Hydrocodone, in the opioid family alongside codeine and heroin, is prescribed to millions of patients each year to reduce pain. As the most prescribed drug in the U.S., its extensive use leads to countless cases of abuse and addiction. Addicts can find the help they need at a local treatment facility.
Prescriptions for hydrocodone go out by the thousands each day, and the powerful painkiller has been the most prescribed drug in the United States since 2007. Pills like Vicodin, Lorcet and Lortab combine hydrocodone and acetaminophen, and a number of other brand-name medications utilize hydrocodone along with other components. All told, more than 135 million prescriptions of hydrocodone products are written each year.
Known to treat moderate pain and also act as a cough suppressant, doctors prescribe tabs of hydrocodone to address any number of injuries or post-surgical pains. It also creates a feeling of sedation and a mild euphoria. The drug, which is synthesized from codeine, is often abused, with many people crushing up the pills into a powder for snorting or injecting. A 2013 change approved by the FDA made hydrocodone pills into an extended-release tablet difficult to crush or dissolve. Many people still overuse or misuse hydrocodone, though, and many underestimate the potential harm of hydrocodone until it’s too late.
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Used over a long period of time, hydrocodone can create both a physical and psychological dependency. Doctors from coast to coast continue prescribing the drug each day in a variety of forms; this includes the new pill Zohydro, the first prescription narcotic with a pure dose of hydrocodone, which was approved in 2013.
One has to wonder how many more pain patients have to be harmed, how many more people have to become addicted, how many more lives will have to be lost before the FDA finally begins to exercise its authority and responsibility to prohibit drug companies from marketing opioids as if they have been proven safe and effective for long-term use.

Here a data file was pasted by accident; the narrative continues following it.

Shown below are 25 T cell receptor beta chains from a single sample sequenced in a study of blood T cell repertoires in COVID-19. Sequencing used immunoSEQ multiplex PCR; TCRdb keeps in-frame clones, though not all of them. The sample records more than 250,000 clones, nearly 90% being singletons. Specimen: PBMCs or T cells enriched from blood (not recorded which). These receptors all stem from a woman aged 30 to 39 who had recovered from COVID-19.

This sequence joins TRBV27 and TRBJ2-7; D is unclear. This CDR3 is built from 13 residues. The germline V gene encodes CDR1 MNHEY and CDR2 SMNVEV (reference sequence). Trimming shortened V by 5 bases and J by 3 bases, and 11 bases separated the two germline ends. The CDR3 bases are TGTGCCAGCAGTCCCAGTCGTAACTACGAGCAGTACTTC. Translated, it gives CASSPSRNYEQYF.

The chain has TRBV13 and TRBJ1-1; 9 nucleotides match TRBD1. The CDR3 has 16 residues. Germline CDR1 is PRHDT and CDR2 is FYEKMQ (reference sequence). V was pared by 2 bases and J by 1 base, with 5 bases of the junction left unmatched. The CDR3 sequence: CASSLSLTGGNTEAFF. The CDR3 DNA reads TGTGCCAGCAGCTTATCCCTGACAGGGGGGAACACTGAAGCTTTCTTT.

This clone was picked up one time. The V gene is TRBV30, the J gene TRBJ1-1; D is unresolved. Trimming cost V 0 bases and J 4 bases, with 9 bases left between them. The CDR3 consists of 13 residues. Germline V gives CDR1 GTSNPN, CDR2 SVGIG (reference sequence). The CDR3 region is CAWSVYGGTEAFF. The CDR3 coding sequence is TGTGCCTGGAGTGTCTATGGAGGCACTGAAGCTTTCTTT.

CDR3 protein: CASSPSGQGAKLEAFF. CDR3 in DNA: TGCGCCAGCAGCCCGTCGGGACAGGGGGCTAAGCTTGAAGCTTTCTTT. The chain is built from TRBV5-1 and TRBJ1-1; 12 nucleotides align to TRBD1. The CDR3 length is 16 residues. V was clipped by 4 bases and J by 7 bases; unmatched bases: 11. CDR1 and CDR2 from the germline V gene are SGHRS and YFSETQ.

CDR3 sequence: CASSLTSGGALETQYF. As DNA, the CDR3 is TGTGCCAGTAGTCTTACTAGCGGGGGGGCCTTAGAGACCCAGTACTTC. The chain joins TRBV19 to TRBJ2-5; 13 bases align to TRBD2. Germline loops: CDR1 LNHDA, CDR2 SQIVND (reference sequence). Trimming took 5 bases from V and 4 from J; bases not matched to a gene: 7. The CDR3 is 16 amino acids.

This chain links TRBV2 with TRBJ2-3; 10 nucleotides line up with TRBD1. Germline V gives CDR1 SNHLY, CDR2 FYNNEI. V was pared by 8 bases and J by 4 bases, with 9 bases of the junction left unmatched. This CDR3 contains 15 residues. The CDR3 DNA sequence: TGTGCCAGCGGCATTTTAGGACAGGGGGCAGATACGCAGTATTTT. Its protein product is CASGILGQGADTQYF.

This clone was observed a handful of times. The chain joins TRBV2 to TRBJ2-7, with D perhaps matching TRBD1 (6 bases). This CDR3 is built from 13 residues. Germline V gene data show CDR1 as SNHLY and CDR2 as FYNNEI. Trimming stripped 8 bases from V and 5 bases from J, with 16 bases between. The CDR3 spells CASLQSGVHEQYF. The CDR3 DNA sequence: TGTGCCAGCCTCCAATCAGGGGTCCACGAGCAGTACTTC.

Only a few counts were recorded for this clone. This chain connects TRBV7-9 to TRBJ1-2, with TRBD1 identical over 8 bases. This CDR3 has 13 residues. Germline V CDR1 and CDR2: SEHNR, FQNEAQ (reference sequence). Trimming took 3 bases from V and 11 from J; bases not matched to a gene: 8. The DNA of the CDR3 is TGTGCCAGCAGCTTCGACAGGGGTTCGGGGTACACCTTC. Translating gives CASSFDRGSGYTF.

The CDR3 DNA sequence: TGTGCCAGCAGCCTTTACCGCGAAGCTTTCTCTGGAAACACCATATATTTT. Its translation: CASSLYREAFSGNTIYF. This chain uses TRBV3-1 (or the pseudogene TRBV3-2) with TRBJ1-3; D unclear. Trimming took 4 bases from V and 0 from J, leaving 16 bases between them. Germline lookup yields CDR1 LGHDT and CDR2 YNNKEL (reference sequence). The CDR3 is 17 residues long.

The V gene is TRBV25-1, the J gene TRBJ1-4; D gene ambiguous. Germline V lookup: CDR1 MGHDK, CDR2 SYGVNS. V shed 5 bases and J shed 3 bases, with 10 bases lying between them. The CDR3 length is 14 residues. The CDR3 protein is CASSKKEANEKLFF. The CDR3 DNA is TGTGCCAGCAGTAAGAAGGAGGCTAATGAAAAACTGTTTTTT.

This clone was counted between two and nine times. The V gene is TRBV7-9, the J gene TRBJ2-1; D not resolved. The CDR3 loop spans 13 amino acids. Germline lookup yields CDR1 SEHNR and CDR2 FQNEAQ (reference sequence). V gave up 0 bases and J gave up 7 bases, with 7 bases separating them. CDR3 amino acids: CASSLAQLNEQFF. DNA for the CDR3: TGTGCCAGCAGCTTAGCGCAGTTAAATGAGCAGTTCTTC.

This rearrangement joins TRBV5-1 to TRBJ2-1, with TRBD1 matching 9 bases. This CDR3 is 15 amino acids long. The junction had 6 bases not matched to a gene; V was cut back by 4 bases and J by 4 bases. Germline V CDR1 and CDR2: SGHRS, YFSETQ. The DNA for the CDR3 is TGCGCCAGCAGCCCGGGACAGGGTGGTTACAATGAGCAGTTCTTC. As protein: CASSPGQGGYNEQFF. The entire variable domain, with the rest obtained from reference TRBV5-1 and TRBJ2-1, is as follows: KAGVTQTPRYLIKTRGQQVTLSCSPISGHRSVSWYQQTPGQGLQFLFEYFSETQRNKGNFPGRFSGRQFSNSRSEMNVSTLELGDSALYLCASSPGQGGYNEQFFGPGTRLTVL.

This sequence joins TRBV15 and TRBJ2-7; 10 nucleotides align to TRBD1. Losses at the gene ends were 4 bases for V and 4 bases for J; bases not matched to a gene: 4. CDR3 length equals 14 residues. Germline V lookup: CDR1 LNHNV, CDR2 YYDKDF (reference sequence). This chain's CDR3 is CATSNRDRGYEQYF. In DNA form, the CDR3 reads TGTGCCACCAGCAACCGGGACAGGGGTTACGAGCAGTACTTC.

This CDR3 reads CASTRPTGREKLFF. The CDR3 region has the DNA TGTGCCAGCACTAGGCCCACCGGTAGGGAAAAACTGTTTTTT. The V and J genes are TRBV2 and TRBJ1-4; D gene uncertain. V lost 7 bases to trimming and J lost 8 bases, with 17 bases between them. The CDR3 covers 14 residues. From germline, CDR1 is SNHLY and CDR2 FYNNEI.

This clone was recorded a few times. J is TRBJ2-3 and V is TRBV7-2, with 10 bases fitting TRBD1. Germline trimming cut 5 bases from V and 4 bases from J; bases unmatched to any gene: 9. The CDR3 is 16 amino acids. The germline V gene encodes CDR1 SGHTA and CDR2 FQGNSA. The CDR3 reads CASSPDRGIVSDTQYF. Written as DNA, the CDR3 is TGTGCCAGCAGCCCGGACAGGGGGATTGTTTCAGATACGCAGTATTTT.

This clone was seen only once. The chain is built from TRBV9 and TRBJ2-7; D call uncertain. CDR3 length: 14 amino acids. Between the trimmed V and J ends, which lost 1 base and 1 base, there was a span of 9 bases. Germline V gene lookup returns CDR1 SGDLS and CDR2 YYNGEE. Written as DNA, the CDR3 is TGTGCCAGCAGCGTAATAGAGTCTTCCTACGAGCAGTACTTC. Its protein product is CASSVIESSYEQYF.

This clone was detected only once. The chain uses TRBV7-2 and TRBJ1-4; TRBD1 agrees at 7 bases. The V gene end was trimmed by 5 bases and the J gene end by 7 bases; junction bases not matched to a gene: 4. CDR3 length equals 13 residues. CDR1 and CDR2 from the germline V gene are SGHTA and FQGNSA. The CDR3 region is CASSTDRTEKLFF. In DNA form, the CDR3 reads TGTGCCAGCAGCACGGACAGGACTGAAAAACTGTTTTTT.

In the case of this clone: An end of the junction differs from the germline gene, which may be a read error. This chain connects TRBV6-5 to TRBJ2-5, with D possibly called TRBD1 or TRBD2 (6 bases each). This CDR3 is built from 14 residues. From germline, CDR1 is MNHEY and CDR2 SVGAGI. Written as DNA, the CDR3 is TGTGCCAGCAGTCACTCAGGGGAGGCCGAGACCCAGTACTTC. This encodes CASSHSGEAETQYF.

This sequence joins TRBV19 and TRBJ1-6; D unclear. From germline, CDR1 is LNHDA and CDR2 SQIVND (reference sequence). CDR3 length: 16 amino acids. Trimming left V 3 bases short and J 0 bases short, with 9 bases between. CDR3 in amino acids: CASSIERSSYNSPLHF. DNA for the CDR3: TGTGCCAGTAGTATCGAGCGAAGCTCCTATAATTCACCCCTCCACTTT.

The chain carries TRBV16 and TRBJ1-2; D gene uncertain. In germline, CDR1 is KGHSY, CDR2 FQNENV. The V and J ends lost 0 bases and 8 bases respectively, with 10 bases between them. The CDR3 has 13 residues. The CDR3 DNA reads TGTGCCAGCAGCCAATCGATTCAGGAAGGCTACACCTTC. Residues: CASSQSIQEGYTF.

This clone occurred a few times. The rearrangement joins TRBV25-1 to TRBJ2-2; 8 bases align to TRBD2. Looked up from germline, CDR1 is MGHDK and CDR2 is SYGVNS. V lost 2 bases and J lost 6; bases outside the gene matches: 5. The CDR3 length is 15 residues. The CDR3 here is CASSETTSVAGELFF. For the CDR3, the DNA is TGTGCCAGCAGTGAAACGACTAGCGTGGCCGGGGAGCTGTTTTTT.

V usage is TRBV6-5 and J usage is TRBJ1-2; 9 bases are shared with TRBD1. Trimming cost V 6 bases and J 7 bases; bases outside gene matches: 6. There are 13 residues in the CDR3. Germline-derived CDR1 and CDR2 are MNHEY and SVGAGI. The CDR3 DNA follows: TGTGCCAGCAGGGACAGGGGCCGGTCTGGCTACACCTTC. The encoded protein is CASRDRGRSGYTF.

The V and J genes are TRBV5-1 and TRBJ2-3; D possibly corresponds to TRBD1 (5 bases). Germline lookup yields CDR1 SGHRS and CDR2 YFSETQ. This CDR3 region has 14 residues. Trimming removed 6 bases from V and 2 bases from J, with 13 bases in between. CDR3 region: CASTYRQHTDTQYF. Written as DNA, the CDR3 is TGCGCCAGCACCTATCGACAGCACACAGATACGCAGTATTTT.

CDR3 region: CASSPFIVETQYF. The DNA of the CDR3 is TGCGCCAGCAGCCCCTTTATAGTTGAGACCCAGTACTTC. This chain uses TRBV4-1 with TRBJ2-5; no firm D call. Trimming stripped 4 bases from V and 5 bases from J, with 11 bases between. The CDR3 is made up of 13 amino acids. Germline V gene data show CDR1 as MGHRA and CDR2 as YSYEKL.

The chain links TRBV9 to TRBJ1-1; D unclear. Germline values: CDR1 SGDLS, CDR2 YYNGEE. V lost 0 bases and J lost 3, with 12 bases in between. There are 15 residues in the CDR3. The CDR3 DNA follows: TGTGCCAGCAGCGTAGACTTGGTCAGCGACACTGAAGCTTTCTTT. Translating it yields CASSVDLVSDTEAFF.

In 2009, more than 100,000 ER visits were caused by hydrocodone abuse.
Even without a prescription, hydrocodone addicts will find the pills for sale on the street, and patients who are over prescribed the drug often resell pills to their peers for a hefty price. While the medication may serve its purpose when taken responsibly, it’s impossible for doctors to monitor how and when the pills are taken after they write the prescription. Considering that more than 400,000 ER visits each year involve the class of drugs including hydrocodone, it’s vital for you to practice caution when it comes to this potent drug.
Like other opiate-based drugs, hydrocodone can be highly addictive – particularly when used over a long period of time. Withdrawal from hydrocodone may cause muscle and bone pain, restlessness, diarrhea and vomiting.
Taking too much hydrocodone can result in overdose, which may lead to loss of consciousness or death. The risk of overdose increases drastically when combined with alcohol or other drugs.
If your doctor prescribes you hydrocodone, make sure you are aware of the side effects and risks. Do not share the pills with friends or family. Take only the recommended dosage, and avoid drinking alcohol while on the medication.
If you or someone you know develops a dependency on hydrocodone, reach out to your doctor and find out if a visit to a treatment facility may be a good choice.
Rehab facilities oversee the treatment of addictions to drugs like hydrocodone, from the detoxification phase all the way to graduation.
No two addictions are exactly alike, so each patient requires a personalized diagnosis to determine the best course of action.
Typical treatment plans for painkiller addictions implement therapy and counseling sessions. These can help patients develop new behaviors to replace their proclivity to abuse pills.
Following a successful recovery, you may be referred to a local community support group to stay proactive in your sobriety. Your doctor may also recommend a new medication, to aid in the transition away from the more dangerous and addictive substance and help manage your pain.
Painkiller addicts relapse often, and attending treatment cannot guarantee smooth sailing ahead. But for many people, it’s a big step in the right direction. Kicking a habit like hydrocodone requires the personal decision to get better, and the motivation to stay clean in the face of temptation.